Is Fast-Food Packaging Bad for You?

There have been a lot of dos and don’ts in the past few years regarding food packaging. The last one we remember is the BPA (Bisphenol A, an organic synthetic compound) ban where everyone had to stop drinking water out of plastic bottles that might have contained BPA. Now it’s happening again. The new threat is the PFAS (Perfluorinated alkylated substances) that you can normally find in hamburger wrappers, pastry bags and French fry containers.

According to new studies, a significant amount of PFAS has been found in these types of food packaging, and the combination of carbon and fluorine is normally found when creating nonstick surfaces like cookware and packaging.

A research team at the University of Notre Dame has performed the tests and, out of 400 samples that have been tested, a chocking amount has come back positive. Of the dessert and bread wrappers, more than half contained PFAS. And if we look at the sandwich and burger wrappers, well over a third of them was contaminated. Paper cups on the other hand were all PFAS-free, and out of the French-fry containers made of paperboard “only” one-fifth contained PFAS.

These results are not something to cheer about, since previous studies show that fluorine in food packaging can migrate into the food it’s holding and cause all sorts of problems. For example, the chemicals are associated with everything from testicular and kidney cancer to low birth weight and immunotoxicity in children.

“This is a really persistent chemical. It gets in the bloodstream; it stays there and accumulates. There are diseases that correlate to it, so we really don’t want this class of chemicals out there.” Says corresponding author Graham Peaslee to the University of Notre Dame News.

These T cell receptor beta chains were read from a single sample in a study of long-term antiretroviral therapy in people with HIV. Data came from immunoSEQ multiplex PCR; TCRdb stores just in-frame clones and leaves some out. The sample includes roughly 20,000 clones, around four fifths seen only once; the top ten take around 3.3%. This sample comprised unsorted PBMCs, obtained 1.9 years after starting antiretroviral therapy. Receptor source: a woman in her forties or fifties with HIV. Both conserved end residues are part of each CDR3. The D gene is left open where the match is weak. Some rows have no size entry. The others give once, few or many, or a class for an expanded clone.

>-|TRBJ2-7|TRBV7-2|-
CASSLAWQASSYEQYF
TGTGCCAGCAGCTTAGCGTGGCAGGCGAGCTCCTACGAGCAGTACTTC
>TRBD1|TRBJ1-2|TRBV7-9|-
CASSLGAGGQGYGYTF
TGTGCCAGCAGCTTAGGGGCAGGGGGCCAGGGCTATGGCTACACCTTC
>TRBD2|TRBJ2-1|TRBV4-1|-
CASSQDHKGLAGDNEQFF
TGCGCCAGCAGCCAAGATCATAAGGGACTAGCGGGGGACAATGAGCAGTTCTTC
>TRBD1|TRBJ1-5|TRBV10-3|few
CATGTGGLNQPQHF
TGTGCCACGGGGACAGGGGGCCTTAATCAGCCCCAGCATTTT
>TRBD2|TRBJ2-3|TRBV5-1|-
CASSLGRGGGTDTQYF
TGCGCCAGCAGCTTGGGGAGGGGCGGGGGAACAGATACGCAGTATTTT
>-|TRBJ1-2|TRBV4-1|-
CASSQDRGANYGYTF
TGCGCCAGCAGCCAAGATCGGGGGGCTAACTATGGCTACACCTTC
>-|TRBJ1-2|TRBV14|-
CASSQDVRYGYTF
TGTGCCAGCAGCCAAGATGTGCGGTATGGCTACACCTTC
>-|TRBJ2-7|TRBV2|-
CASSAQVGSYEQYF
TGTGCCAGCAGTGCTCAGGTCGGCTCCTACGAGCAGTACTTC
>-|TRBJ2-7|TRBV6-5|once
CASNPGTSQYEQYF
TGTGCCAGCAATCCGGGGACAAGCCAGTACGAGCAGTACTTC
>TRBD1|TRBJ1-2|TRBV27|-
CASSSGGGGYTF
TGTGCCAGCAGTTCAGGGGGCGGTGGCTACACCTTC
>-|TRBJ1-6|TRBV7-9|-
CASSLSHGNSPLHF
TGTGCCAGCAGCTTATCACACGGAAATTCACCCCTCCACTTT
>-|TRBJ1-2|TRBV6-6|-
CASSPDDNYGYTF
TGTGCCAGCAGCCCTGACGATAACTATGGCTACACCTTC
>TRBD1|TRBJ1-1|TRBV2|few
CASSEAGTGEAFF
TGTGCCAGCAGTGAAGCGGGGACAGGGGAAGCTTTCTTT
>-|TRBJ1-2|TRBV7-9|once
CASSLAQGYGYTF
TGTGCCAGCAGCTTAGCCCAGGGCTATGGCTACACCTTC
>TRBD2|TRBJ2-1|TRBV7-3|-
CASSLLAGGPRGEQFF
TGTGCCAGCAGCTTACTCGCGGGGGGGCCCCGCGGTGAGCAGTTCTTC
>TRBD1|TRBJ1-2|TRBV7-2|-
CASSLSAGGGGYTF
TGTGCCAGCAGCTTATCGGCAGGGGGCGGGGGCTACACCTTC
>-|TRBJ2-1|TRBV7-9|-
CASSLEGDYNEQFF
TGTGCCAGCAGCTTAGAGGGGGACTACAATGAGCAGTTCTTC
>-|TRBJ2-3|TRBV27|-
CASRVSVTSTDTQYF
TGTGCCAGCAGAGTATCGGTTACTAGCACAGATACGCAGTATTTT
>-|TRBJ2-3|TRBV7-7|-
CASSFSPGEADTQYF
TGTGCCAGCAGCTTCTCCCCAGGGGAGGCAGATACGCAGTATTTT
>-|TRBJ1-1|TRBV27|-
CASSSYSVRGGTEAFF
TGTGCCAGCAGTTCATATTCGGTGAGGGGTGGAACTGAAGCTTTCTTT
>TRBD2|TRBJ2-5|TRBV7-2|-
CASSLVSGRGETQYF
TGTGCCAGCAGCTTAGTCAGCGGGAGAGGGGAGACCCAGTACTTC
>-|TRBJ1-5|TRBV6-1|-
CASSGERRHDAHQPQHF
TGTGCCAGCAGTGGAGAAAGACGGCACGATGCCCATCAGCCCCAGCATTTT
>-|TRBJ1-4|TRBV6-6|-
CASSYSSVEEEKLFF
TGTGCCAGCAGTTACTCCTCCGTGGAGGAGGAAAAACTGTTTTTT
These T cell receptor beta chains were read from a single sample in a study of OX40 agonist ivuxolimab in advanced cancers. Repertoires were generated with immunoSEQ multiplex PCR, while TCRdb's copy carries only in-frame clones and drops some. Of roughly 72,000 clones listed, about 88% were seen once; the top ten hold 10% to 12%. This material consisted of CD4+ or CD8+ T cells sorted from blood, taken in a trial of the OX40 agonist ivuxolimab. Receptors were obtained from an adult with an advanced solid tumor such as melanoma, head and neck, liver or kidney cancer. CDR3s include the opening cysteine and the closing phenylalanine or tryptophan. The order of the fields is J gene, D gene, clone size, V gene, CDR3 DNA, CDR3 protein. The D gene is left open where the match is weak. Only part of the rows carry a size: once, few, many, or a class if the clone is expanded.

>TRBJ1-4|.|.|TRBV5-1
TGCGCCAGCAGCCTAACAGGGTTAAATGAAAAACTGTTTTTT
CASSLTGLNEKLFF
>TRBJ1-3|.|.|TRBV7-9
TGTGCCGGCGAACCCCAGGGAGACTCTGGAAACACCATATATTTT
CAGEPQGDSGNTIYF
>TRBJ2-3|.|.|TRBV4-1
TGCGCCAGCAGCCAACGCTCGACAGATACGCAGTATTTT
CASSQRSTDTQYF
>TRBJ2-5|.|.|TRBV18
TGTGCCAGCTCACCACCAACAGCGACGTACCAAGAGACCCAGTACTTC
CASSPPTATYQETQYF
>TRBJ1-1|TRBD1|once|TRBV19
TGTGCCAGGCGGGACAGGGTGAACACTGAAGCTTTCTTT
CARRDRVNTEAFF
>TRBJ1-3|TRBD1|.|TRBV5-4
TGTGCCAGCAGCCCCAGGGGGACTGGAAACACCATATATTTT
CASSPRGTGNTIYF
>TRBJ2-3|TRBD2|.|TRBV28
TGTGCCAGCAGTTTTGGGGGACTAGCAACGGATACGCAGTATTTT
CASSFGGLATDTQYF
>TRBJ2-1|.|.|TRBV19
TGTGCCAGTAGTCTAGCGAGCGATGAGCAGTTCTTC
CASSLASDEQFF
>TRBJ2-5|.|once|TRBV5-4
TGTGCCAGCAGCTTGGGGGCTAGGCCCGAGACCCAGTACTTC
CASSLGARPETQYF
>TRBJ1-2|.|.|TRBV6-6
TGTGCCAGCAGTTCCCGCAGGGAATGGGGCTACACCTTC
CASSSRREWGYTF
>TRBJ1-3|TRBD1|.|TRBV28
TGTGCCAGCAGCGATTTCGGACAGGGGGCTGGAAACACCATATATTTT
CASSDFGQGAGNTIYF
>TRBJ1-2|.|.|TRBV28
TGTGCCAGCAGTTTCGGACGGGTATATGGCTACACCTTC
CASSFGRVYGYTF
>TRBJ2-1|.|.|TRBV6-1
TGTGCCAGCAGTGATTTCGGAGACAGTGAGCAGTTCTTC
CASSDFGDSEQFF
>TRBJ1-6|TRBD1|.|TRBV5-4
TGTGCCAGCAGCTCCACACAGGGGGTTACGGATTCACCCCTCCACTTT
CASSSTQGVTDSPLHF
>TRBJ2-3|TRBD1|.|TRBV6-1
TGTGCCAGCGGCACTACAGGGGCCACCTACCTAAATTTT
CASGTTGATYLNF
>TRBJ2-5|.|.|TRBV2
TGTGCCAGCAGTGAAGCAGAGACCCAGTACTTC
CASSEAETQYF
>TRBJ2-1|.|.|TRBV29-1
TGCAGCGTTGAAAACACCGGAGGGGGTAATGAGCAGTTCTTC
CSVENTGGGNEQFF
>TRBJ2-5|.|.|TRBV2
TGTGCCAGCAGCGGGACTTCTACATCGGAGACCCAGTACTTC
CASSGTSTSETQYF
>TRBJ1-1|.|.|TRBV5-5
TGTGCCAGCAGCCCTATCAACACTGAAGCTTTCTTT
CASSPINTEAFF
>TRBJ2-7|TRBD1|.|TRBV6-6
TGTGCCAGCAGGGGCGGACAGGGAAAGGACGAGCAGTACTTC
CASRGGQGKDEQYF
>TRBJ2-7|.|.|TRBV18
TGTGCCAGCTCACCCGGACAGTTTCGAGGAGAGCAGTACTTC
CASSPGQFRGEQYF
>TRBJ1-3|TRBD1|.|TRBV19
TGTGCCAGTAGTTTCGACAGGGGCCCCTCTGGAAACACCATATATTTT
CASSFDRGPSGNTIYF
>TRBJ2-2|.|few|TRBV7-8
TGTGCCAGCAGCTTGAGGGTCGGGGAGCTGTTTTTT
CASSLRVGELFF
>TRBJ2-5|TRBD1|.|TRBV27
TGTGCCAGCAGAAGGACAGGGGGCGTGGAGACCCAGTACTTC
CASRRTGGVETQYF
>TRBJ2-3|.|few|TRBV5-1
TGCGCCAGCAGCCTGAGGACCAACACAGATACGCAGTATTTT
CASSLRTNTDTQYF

So the question now is: why does food packaging contain this toxic chemicals? PFAS is actually the reason paper products can be both grease – and water – resistant, and it stops the paper from getting soggy. According to the study, you can even find it in carpet cleaners, floor waxes and outdoor apparel, among other things.

The researches tried to contact the fast-food chains they’ve been involving, for example McDonalds, Burger King and Starbucks, and all but two ignored them. The two that replied stated that they didn’t know their packaging contained PFAS.

But what options do we have if we don’t want a soggy packaging wrapped around our food?! Our grandparents might have the solution; the waxed paper they used to use in their lunch boxes was actually the best option if we look at sustainability.

So, to stay away from soggy burgers and unwanted chemicals, let’s do it hipster way and use some old-school wax paper!


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